3) Mac Arthur's Sept 2 Radio address - General MacArthur directly invoked Commodore Perry in his radio address beamed out to the world:  "We stand in Tokyo today reminiscent of our countryman, Commodore Perry, ninety-two years ago. His purpose was to bring to Japan an era of enlightenment and progress, by lifting the veil of isolation to the friendship, trade and commerce of the world."  The United States military knew what an important symbol Perry's visit was to the Japanese, and let them know it.

General Douglas MacArthur aboard the USS Missouri, Sept 2, 1945.
Commodore Perry's flag, 31 stars, can bee seen in the upper left.   Mac
Arthur invoked Commodore Perry's visit in his comments during a
later radio address from the ship.

A Note to the eagle-eyed:  I was troubled by the way the flag was hanging on the bulkhead of the battleship.  It didn't look right, so I checked with the official US Flag Code, and sure enough, when hung on a wall, the flag should have the Union -- the stars --  in the upper left.  The photos not reversed, so that's not the problem So, Perry's flag seems to have been improperly hung on September 2, 1945.  Or, it might have been the case that it came in?  There is some suggestion that the flag arrived at the last minute.  Perhaps it was hung up in haste?  Ironic, no?  The flag they were using to impress the Japanese may have been hung improperly...I admit that I was impressed. 

Two of Perry's finest remain in Hakodate - Perry sailed away from Hakodate on June 7 taking with him a set of impressions and gifts and leaving behind as many as he received. But, he also left behind two crewmen who had died while the ships were in Hakodate Bay.  The Hakodate city officials donated a small plot for them, and on May 27, 1854, they were carried up to the cemetery overlooking the bay and buried with the full honors of an Episcopal burial.

Two American flags adorn the graves of two American seamen
from Commodore Perry's visit to Hakodate in 1854. They were two
of the first foreigners buried in Hakodate's "Foreigners Cemetery."  

They are still there, in a lovely, well-maintained "Foreigners Cemetery" overlooking the bay where they died. The concrete headstones are weathered, but as we walked up to them, we could decipher what the tombstones said.

Tombstone - left - for Seaman James G. Wolf from the ship USS Vandalia.  Seaman Wolf died on May 25, 1854, age 50.  Apparently he had been ill for some time.  His shipmates paid for his tombstone.

  Two days later, May 27, 1854 Seaman G.W. Remick, died of typhoid fever also aboard the USS Vandalia.  He was nineteen years old, and his tombstone was also paid for with contributions from his shipmates.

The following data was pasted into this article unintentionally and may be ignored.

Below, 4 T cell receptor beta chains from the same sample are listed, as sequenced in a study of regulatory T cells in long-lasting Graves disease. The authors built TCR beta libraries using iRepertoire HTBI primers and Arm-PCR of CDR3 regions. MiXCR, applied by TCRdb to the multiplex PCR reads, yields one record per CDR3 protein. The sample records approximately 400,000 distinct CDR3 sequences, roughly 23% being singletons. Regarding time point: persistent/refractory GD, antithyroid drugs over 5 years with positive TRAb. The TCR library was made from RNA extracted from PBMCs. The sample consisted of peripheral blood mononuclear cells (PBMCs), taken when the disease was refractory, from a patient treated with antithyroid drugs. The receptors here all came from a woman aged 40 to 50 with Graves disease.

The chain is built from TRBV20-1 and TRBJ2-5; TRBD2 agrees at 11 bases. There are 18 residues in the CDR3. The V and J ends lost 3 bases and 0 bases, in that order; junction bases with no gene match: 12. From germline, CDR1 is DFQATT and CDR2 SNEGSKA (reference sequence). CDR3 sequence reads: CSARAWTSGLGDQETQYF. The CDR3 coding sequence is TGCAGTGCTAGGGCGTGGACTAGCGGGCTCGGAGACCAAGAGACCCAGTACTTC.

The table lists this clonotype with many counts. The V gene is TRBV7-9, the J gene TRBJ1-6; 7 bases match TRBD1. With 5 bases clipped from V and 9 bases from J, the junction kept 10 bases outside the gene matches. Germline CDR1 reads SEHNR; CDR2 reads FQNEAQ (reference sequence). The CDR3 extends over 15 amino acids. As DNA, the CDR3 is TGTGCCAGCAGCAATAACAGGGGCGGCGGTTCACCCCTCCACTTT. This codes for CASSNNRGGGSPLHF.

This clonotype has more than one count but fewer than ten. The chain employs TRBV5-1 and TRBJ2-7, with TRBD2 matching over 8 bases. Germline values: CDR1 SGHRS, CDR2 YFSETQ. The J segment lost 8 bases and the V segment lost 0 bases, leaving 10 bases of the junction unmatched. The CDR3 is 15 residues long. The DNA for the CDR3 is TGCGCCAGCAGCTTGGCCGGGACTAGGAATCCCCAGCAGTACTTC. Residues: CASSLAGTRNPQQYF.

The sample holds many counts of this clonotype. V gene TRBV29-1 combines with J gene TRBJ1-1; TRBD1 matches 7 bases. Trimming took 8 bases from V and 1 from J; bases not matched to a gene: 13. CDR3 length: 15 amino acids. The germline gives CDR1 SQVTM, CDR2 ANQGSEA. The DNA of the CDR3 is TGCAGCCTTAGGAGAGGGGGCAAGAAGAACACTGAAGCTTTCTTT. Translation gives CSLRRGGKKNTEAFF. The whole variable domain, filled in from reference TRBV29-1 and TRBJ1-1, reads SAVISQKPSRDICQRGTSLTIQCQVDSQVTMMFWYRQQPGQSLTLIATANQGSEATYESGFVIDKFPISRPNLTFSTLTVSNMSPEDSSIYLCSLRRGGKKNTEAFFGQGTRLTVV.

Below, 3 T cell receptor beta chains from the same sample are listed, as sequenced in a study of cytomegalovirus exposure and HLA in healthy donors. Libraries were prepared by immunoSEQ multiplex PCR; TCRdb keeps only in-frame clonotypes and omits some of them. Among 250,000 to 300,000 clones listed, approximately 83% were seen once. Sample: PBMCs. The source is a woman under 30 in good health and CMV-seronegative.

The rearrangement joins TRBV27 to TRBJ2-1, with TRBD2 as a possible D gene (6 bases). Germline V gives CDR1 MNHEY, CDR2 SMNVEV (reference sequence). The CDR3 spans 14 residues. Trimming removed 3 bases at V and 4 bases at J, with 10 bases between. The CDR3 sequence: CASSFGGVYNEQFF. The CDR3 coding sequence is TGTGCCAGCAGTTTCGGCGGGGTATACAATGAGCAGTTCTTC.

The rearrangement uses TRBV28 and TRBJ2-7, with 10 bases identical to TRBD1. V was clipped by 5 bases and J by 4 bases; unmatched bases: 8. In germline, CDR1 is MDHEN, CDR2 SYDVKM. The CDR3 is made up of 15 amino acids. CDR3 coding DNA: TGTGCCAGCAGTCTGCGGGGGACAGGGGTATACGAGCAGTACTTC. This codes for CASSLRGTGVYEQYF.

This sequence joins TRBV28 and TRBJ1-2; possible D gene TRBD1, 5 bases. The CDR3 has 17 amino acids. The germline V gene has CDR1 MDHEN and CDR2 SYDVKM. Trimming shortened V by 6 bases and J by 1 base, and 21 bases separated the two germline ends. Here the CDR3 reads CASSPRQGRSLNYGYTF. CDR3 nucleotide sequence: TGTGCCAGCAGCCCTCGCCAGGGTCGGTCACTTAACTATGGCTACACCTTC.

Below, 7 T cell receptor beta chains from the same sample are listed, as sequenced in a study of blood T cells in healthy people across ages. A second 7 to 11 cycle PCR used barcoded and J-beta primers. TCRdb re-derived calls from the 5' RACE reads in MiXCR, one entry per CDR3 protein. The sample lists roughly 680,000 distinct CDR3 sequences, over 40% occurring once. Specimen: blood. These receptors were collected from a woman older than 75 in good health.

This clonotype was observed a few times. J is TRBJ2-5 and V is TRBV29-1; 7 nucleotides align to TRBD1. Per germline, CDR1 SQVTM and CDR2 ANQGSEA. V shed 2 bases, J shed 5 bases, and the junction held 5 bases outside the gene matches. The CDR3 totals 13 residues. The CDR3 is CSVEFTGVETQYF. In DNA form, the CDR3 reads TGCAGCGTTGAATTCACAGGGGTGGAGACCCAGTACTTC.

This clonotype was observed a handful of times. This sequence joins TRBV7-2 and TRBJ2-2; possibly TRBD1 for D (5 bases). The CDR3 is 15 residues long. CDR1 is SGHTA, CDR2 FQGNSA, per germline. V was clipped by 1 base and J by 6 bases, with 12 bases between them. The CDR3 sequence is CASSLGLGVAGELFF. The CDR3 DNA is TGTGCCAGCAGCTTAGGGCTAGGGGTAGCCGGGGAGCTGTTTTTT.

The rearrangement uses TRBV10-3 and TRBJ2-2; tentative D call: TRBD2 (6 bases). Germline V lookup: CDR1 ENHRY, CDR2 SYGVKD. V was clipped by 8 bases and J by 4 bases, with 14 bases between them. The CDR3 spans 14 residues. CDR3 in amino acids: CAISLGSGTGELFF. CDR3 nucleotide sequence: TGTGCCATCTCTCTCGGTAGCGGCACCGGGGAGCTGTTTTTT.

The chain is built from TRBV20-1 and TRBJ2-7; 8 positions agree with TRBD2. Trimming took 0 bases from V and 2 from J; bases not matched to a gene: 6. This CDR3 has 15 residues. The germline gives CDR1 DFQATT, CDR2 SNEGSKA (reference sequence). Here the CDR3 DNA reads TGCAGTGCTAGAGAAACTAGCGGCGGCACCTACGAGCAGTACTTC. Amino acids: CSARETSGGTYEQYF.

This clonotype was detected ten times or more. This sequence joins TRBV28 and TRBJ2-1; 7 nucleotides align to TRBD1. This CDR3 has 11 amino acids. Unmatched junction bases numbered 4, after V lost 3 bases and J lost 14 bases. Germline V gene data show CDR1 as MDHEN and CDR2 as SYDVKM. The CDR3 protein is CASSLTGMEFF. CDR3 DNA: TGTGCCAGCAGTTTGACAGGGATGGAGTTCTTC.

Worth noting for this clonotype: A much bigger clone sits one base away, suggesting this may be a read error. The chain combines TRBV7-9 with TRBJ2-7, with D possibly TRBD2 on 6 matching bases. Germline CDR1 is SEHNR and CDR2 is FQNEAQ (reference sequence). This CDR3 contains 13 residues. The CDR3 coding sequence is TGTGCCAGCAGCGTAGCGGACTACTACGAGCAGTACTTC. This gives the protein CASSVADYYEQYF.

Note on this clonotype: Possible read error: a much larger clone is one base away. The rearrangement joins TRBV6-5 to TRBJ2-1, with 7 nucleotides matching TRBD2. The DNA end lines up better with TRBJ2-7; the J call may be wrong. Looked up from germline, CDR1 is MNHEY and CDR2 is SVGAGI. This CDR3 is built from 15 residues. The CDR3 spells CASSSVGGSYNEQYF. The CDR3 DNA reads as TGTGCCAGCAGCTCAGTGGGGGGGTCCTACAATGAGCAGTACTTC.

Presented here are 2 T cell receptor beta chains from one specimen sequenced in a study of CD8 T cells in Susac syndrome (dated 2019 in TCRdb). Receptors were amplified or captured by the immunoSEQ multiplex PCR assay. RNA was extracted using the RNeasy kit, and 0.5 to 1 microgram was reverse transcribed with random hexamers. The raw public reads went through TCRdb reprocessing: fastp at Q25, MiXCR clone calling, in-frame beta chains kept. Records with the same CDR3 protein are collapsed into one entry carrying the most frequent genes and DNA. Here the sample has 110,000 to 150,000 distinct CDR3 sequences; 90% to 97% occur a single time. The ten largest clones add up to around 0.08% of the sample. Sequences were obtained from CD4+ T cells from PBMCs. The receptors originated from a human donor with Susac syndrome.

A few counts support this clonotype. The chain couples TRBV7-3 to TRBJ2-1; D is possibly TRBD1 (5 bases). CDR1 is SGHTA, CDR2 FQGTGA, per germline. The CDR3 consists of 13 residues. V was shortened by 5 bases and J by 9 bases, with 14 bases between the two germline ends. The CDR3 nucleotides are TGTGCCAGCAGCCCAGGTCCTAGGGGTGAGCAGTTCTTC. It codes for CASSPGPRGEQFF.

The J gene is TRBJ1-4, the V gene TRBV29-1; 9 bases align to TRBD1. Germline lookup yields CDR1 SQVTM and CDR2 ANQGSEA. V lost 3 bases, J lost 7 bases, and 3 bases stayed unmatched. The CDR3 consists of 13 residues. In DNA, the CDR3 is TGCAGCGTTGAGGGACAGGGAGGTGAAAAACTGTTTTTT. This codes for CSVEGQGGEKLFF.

There is something very sad about graves of military personnel, or anyone for that matter, who dies so far from home.  The U.S. Navy remembered these two men in 1954 when they sent eight ships to Hakodate to commemorate Perry's 1854 visit and included a visit to these two fallen seamen.  

Two other cemeteries nearby:  

      A Chinese Cemetery - just to the east of the "Foreigner's Cemetery" there is a Chinese cemetery.  Not nearly as well kept up as the one containing the Americans, British, and other Europeans, the Chinese cemetery does show evidence of a recent Qing Ming celebration, though the grass has grown up since April 5.  There was a thriving Chinese commercial community in Hakodate that grew up after Perry's opening in 1854.

The Chinese Cemetery began in 1876 to bury a group of Chinese sea-drifters who had died here.  Enlarged in 1919, it now contains many Chinese who have died since, and shows evidence of being a relatively current and active cemetery.  There is a monument commemorating those who died unknown. 
Hakodate's Chinese Cemetery has a very distinctive and
well-maintained funerary oven.  These funerary ovens can be found in Chinese cemeteries all over the world, including Monterey, Santa Cruz, Watsonville and Salinas. Their purpose is as a place to burn ceremonial offerings during funerals and commemorations.  

The Russian Cemetery - "The Russians were coming!" - In a move from the Northern Pacific southward toward Japan not unlike the Russian move southward along the Pacific Coast into Alta Calilfornia, the Russians inspired a fear in the Japanese that was even stronger than that of the Americans or other Europeans.  Eventually there was also a Russian community in Hakodate (after all, Russia's just a hop and a skip to the north and west) and with them came a Russian Orthodox Church.

Hakodate's lovely Russian Orthodox church.  Presently under renovations, the church was build in 1916, and they are preparing the church for their upcoming centennial in 2016.  

The Russian Cemetery in Hakodate.  The cemetery was first used in 1870 and contains just short of 50 graves, including 25 who were crewmen aboard Russian warships who had died in the region of Hokkaido.  The Russian relationship with Japan is complex, as on the one hand there is economic cooperation on many levels, while on the other there is a serious dispute over the two southern Kurile islands to Hokkaido's northeast.

The Sign of the Present and Future in Hokkaido - One would expect to see signs in Chinese, Korean and Japanese in the airport, but they are also in English and Russian, a testimony to the amount of human movement between Russia and Hokkaido.

Departure sign, Hakodate International Airport, reflecting the primary sources
of passengers including China, Japan, Korea, English-speakers, and Russians. 

  Feifer, George. Breaking Open Japan: Commodore Perry, Lord Abe, and American Imperialism in 1853.  Smithsonian Books, 2006.
  Irish, Ann B. Hokkaido: A History of Ethnic Transition and Development on Japan's Northern Island, McFarland, 2009.